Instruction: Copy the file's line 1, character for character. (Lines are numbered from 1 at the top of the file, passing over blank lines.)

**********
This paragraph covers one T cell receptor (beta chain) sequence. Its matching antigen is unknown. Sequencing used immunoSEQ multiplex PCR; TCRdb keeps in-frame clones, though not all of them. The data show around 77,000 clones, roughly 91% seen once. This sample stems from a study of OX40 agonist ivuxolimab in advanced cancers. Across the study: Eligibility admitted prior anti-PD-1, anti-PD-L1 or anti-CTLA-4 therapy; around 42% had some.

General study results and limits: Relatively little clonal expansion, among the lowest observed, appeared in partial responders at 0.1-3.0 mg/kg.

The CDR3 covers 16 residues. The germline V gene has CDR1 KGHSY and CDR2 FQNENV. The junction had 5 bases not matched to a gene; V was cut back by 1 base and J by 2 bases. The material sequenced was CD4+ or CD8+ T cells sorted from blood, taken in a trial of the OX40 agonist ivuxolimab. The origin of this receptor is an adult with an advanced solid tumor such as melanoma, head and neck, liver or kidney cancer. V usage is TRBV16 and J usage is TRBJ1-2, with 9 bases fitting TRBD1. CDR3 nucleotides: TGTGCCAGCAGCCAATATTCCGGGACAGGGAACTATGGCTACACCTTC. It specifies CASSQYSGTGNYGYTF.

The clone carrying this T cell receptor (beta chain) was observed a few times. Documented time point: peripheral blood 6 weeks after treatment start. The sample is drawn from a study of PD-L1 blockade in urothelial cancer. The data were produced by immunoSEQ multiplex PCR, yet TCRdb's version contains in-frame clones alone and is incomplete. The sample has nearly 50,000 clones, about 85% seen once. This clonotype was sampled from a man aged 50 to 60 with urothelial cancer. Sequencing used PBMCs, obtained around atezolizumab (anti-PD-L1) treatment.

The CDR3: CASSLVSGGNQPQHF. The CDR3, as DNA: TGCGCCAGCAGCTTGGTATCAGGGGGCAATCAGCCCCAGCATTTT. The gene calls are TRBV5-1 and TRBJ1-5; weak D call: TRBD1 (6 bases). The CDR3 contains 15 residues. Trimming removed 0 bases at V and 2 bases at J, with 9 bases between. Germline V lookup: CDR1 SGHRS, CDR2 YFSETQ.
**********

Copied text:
This paragraph covers one T cell receptor (beta chain) sequence. Its matching antigen is unknown. Sequencing used immunoSEQ multiplex PCR; TCRdb keeps in-frame clones, though not all of them. The data show around 77,000 clones, roughly 91% seen once. This sample stems from a study of OX40 agonist ivuxolimab in advanced cancers. Across the study: Eligibility admitted prior anti-PD-1, anti-PD-L1 or anti-CTLA-4 therapy; around 42% had some.